The photographers of that era were not quite so forgiving in their reaction to the controlling world that Balenciaga built up around himself. While both Irving Penn and Richard Avedon loved the architectural drama of Balenciaga's work, they were less impressed by the couturier's insistence that they shoot his clothes only on models of his choosing. The models were resolutely haughty but by no means always beautiful, and as a result, many of the iconic images of the master's work are shot from behind or even with the models' heads cropped off entirely.

Throughout the 1940s, 50s and 60s, Cristobal Balenciaga reigned over French fashion like a colossus. He gave the world the sack dress, the tunic, loose-and-softly skirt-suits with dropped shoulders and much more, all of which he executed with mathematical precision. It is the stuff of legend that he was particularly obsessed with the search for the perfect sleeve, always the most technically challenging element of a garment. For Balenciaga, this quest was based on a geometrical equation using a set-square, a ruler and a "magic" number. The secret went with him to his grave.

By the late 1960s fashion had moved on, and Balenciaga, a couturier in the truest sense of the word (in each collection a garment was shown that had been created entirely by his own hand) was uncomfortable with the dawn of ready-to-wear. Although he sold more reasonably priced versions of his work to American buyers, he refused ever to mass produce. "Why," he once said, "should I prostitute my art?" For the next 20 years, the Balenciaga label languished in obscurity. It wasn't until Ghesquire (who was born one year before Balenciaga died) arrived on the scene that it was truly to revive. Ghesquire, who trained with Jean Paul Gaultier, among others, began life at Balenciaga on a freelance basis, working on less-than-glamorous Japanese licenses that included golf-wear and, more bizarrely still, widows' weeds. "The sleeve had to be a certain length, there had to be a little hood..." he once told me. In 1997, however, he was given a six-month contract to design the main line. "My idea was: it's a Sleeping Beauty. I had to think: how are we going to wake it up?" The answer, of course, owed more than a little to the grand Balenciaga heritage. Ghesquire began by establishing his own signature, but always referencing Balenciaga originals. Today, and now recognised as perhaps the most gifted designer of his generation, he is more confident and more openly inspired by Cristobal's work. In his hands, the profile of the first great status label has slowly been raised. Now owned by the Gucci Group, it is once more a hugely credible entity in its own right.

Ghesquire not only embraces the uncompromising rigour of Cristobal's approach to design (the clothes that come out of Balenciaga today remain challenging, to say the least, and often ahead of themselves) but is also proudly elusive. He, too, rarely agrees to interviews and only deigns to lend clothes to those he feels understand his work. Balenciaga's twice-yearly womens wear shows, equally, are so small - limited to 100 people when it is today not uncommon for there to be 2,000 in attendance elsewhere - that fashionable noses are routinely put out of joint. "I understand that it upsets people," Ghesquire has said, "but it is not a question of generosity, it is a question of holding the information and the clothes we have for the people we are working with' of giving them priority."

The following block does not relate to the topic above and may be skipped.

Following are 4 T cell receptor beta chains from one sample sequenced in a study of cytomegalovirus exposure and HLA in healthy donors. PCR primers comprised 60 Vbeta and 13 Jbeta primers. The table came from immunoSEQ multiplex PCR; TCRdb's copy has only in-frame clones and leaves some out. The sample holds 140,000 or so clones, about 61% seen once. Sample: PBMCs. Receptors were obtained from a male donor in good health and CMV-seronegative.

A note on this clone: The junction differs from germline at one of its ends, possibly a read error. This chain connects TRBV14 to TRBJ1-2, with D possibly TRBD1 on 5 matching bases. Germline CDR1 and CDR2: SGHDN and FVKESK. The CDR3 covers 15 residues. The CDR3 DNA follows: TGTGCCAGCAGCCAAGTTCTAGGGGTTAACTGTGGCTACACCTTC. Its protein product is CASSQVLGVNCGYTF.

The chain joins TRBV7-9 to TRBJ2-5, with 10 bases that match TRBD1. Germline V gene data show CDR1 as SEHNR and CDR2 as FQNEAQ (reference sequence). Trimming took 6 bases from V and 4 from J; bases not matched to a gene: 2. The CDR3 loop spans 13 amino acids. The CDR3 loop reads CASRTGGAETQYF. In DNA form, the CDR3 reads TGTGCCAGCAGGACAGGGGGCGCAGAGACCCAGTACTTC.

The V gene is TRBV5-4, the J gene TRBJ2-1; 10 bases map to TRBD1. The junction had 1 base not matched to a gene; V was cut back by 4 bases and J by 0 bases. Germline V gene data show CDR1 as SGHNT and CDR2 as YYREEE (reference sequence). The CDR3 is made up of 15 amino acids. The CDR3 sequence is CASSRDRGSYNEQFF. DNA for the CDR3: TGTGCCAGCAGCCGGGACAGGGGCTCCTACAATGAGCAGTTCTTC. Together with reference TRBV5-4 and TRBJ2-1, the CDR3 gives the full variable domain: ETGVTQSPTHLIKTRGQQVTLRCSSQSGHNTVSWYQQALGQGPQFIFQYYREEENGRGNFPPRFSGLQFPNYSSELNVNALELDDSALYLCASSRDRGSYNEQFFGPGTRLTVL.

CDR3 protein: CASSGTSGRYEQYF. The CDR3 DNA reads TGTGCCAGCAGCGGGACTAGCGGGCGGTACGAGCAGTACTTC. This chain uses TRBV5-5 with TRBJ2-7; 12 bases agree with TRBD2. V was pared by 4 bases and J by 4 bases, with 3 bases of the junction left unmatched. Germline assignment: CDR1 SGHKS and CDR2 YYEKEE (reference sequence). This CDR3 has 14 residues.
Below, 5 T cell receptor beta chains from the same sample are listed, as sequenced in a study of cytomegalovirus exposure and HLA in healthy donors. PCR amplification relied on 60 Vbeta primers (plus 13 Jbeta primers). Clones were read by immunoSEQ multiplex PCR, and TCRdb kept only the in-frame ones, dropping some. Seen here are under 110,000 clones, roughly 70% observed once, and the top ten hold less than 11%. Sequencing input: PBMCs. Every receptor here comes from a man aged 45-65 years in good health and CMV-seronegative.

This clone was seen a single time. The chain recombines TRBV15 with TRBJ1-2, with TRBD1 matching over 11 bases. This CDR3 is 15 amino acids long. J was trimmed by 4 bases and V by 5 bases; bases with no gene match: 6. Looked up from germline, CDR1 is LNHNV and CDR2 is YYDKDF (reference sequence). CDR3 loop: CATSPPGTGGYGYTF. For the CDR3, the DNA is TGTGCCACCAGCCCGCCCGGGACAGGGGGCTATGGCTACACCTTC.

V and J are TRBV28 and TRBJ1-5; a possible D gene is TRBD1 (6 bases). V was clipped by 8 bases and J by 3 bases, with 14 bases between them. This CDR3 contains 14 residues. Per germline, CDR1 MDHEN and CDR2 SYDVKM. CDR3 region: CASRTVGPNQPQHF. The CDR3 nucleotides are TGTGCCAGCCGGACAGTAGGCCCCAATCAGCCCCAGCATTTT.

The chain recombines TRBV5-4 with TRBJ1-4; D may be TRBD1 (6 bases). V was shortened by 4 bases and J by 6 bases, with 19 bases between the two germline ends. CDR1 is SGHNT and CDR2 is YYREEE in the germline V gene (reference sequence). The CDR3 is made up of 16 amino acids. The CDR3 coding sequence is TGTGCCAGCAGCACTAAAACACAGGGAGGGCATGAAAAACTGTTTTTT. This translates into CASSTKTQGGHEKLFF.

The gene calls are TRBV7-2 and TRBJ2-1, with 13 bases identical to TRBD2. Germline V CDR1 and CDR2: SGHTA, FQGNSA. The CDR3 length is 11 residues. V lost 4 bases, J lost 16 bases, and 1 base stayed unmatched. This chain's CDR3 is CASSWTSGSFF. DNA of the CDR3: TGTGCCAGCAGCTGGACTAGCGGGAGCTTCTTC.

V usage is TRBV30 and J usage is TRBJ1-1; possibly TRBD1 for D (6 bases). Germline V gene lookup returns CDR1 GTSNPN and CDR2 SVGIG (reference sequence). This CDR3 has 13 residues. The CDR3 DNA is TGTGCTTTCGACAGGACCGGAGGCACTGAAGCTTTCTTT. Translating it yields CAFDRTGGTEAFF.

As perhaps the ultimate homage to his great predecessor, each piece of Ghesquire's forthcoming autumn/winter ready-to-wear collection pays lip service to one of Cristobal Balenciaga's own designs. "I was very focused on the fact that every outfit had to have a link with the house's history," the designer says. "It could be the fabric. It could be volume, the shape, the print, a hat, the buttons... Because I was working on this exhibition when I designed the collection, I really couldn't think of anything else. All my time was spent looking at original documentation and editingthe pieces, and all that was so inspiring."

Ghesquire is now in his 10th year at Balenciaga. "When I arrived," he says, "it was full of ghosts - good and bad. Some people refused even to acknowledge me. And because what remained of Cristobal Balenciaga was such a treasure - is such a treasure -maybe they thought I would do something disrespectful. Of course, that was never my intention." Instead, the patrimony of the house and the legacy of a man who Ghesquire openly describes as "really very strange" now finally appears to be in safe hands. Even the master himself would approve.

He never attended fittings, however monied the client, and refused to alter a dress to suit anything but a customer's size'

'He was the greatest ever. If a woman came in in a Balenciaga dress, no other woman in the room existed'

"Balenciaga Paris" is at Les Arts Decoratifs, MusZe De La Mode et du Textile from July 6. Balenciaga Paris, edited by Pamela Golbin, art direction by Fabien Baron, is published by Thames & Hudson on 31 July, priced pounds 48. To buy it for the special price of pounds 43 (including p&p), cal Independent Books Direct on 08700798 897